The surprising history of cake
How far back would you guess the history of cake goes? Well, the English word "cake" comes from the Old Norse word "kaka", but the concept of cake? That's even more ancient. Come explore the surprising history of cake with us, and learn to make cakes both savory and sweet!
The ancient Greeks made cakes called plakous (from the word for "flat") that might have reminded you a little bit of today's baklava. Plakous were flat and made from eggs, milk, nuts and honey. The Romans made a similar cake named placenta (pronounced Pla-KEN-ta)—and to the Romans, placenta was a cake fit for the gods! Made of flour, honey and cheese (a bit like Romanian plācintā), placenta cakes were offered to the gods as a sacrifice. We know that placenta cakes were also eaten at Roman birthday parties thanks to the Roman poet Ovid's account of his brother's birthday (and his angry account in his Tristia of the worst birthday ever with no cake.) You can try a recreated recipe for placenta here or try your hand at this recreation of a rosemary-infused Roman honey cake recipe from Pompeii.
Can you imagine a cake that could start a revolution? In China, there are folk tales detailing how moon cakes were used to overthrow the Mongols during the 12th century! To encourage the Han people to revolt against the Mongols, a clever revolutionary named Chu Yuan-chang spread a rumour that a terrible plague was coming—and that the only cure was to eat his specially-made moon cakes. This provoked a run on moon cakes—but inside each sweet was a concealed message, telling Han villagers what date the revolution would begin. It was easy to destroy the evidence afterwards...by eating up the moon cakes! Moon cakes are usually eaten for Autumn Moon Festival celebrations, but you can make them any time of year—check out this post from our archives for some kid-friendly variations to try.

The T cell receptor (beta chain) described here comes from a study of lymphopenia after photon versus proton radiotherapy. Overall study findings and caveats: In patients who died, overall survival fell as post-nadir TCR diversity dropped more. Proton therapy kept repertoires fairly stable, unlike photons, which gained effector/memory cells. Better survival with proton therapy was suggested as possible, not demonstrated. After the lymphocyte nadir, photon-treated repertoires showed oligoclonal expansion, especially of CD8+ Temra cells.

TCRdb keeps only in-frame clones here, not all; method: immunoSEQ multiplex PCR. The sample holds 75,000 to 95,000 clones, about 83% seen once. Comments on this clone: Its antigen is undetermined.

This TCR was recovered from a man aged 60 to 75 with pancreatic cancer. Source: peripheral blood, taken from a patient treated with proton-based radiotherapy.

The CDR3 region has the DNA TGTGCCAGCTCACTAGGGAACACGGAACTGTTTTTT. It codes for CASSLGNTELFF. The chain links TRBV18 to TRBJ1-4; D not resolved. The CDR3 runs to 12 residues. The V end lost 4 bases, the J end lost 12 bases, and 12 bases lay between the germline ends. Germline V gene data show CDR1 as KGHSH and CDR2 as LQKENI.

If your kids enjoy learning about knights and castles, they might be interested to try mixing up some European medieval cakes—like the Greek and Roman cakes, Medieval Europeans in countries like Germany and France used nuts, seeds, honey and dried fruit as sweeteners. These cakes were less sweet and soft than modern cakes—in fact, they were more like unleavened bread. Cakes with icing were first baked in the 16th century in Europe (originally the cake was returned with icing to the oven, and baked until hard and glossy!). By 1615, cakes were beginning to have more air beaten into them, which made them taste more like modern cakes. To get a sense of what these hybrid cakes were like, try this recreated recipe for "biscuit bread" with your kids. It wasn’t until the 19th century and the invention of baking powder that what we think of as conventional cakes—with layers and icing—were first detailed in recipes.
Modern North American cakes are based on electric ovens and easy access to ingredients like butter and vanilla extract, but many of these crucial changes took place within living memory. Try taking a look at these historical cake recipes from Fannie Farmer’s Boston Cooking School Cook Book (from 1918) and see what a difference just 100 years makes to a cake recipe. Can your kids spot anything different between these recipes and a modern one? (Ask them to pay attention to the descriptions of the ovens!) Check out the Cheap Sponge Cake and ask your children what makes it cheap—they might be surprised to find the answer is that it’s butter-less.
Access to ingredients made a big difference to family bakers in the 1930s and 1940s as well—check out our post on cooking with tomatoes to find out more about how tomatoes were used to stretch ingredients during war-time rationing and try making your own tomato cake. One of our favourite food history sites, The Food Timeline, can help your kids look up the individual history of their favourite cakes, as well as some modern cakes that might sound more unusual to them, like mayonnaise cakes, earthquake cakes or election cakes.
If we’ve got you feeling the urge to break out an after-school cake-baking project, we’ve got all sorts of suggestions on how to throw a simple cupcake decorating party here, along with hassle-free (we promise) cake decorating ideas. For more food history posts, check out our time travelling posts on BC’s local food history as well as on food history around the world. And for wonderful cake recipes, check out our recipe archives! Don't forget to follow us on Facebook and Instagram if you're interested in more kid-friendly project and recipe ideas.